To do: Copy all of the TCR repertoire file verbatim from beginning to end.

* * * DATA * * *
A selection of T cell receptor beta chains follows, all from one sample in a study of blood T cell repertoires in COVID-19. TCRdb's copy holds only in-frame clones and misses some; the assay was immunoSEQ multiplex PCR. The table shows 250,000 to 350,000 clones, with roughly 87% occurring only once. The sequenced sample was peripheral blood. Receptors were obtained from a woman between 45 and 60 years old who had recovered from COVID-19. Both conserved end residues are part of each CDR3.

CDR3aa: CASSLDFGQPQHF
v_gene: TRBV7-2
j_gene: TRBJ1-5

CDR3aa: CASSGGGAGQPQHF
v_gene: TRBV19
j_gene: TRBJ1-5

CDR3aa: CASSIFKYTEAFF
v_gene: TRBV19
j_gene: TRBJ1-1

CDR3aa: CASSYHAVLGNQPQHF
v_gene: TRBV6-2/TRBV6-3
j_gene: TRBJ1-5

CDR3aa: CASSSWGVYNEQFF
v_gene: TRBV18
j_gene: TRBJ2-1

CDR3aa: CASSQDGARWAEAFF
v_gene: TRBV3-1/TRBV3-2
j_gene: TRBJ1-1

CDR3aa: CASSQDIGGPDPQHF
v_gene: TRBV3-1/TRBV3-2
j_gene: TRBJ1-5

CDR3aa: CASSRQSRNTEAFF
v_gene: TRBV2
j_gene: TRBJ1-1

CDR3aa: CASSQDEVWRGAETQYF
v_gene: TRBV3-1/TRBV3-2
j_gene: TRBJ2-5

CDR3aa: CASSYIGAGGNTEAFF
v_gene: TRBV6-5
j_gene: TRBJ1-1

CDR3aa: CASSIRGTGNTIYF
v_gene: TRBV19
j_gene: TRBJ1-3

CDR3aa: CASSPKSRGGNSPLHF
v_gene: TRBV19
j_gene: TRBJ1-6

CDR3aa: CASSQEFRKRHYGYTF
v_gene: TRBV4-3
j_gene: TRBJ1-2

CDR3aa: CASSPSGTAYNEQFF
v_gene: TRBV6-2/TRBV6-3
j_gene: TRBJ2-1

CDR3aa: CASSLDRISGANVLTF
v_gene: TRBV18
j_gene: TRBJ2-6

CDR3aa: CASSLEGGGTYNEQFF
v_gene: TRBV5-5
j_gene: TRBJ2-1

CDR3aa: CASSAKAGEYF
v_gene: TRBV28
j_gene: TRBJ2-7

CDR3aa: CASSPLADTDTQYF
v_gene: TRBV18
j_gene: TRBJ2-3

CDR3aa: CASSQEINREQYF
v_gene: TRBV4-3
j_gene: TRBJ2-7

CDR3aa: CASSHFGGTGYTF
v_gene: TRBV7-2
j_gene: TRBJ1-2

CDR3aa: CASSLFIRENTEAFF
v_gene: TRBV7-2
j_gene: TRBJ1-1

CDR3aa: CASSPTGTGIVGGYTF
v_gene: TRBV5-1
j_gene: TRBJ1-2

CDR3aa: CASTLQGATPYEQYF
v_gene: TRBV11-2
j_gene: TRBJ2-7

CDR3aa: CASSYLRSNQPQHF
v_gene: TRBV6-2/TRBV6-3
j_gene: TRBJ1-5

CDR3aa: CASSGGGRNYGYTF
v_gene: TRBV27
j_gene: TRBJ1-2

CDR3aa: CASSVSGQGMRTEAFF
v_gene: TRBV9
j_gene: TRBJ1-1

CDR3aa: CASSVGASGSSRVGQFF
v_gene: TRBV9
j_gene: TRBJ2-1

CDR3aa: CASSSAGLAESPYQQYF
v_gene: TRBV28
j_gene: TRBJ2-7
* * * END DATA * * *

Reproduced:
A selection of T cell receptor beta chains follows, all from one sample in a study of blood T cell repertoires in COVID-19. TCRdb's copy holds only in-frame clones and misses some; the assay was immunoSEQ multiplex PCR. The table shows 250,000 to 350,000 clones, with roughly 87% occurring only once. The sequenced sample was peripheral blood. Receptors were obtained from a woman between 45 and 60 years old who had recovered from COVID-19. Both conserved end residues are part of each CDR3.

CDR3aa: CASSLDFGQPQHF
v_gene: TRBV7-2
j_gene: TRBJ1-5

CDR3aa: CASSGGGAGQPQHF
v_gene: TRBV19
j_gene: TRBJ1-5

CDR3aa: CASSIFKYTEAFF
v_gene: TRBV19
j_gene: TRBJ1-1

CDR3aa: CASSYHAVLGNQPQHF
v_gene: TRBV6-2/TRBV6-3
j_gene: TRBJ1-5

CDR3aa: CASSSWGVYNEQFF
v_gene: TRBV18
j_gene: TRBJ2-1

CDR3aa: CASSQDGARWAEAFF
v_gene: TRBV3-1/TRBV3-2
j_gene: TRBJ1-1

CDR3aa: CASSQDIGGPDPQHF
v_gene: TRBV3-1/TRBV3-2
j_gene: TRBJ1-5

CDR3aa: CASSRQSRNTEAFF
v_gene: TRBV2
j_gene: TRBJ1-1

CDR3aa: CASSQDEVWRGAETQYF
v_gene: TRBV3-1/TRBV3-2
j_gene: TRBJ2-5

CDR3aa: CASSYIGAGGNTEAFF
v_gene: TRBV6-5
j_gene: TRBJ1-1

CDR3aa: CASSIRGTGNTIYF
v_gene: TRBV19
j_gene: TRBJ1-3

CDR3aa: CASSPKSRGGNSPLHF
v_gene: TRBV19
j_gene: TRBJ1-6

CDR3aa: CASSQEFRKRHYGYTF
v_gene: TRBV4-3
j_gene: TRBJ1-2

CDR3aa: CASSPSGTAYNEQFF
v_gene: TRBV6-2/TRBV6-3
j_gene: TRBJ2-1

CDR3aa: CASSLDRISGANVLTF
v_gene: TRBV18
j_gene: TRBJ2-6

CDR3aa: CASSLEGGGTYNEQFF
v_gene: TRBV5-5
j_gene: TRBJ2-1

CDR3aa: CASSAKAGEYF
v_gene: TRBV28
j_gene: TRBJ2-7

CDR3aa: CASSPLADTDTQYF
v_gene: TRBV18
j_gene: TRBJ2-3

CDR3aa: CASSQEINREQYF
v_gene: TRBV4-3
j_gene: TRBJ2-7

CDR3aa: CASSHFGGTGYTF
v_gene: TRBV7-2
j_gene: TRBJ1-2

CDR3aa: CASSLFIRENTEAFF
v_gene: TRBV7-2
j_gene: TRBJ1-1

CDR3aa: CASSPTGTGIVGGYTF
v_gene: TRBV5-1
j_gene: TRBJ1-2

CDR3aa: CASTLQGATPYEQYF
v_gene: TRBV11-2
j_gene: TRBJ2-7

CDR3aa: CASSYLRSNQPQHF
v_gene: TRBV6-2/TRBV6-3
j_gene: TRBJ1-5

CDR3aa: CASSGGGRNYGYTF
v_gene: TRBV27
j_gene: TRBJ1-2

CDR3aa: CASSVSGQGMRTEAFF
v_gene: TRBV9
j_gene: TRBJ1-1

CDR3aa: CASSVGASGSSRVGQFF
v_gene: TRBV9
j_gene: TRBJ2-1

CDR3aa: CASSSAGLAESPYQQYF
v_gene: TRBV28
j_gene: TRBJ2-7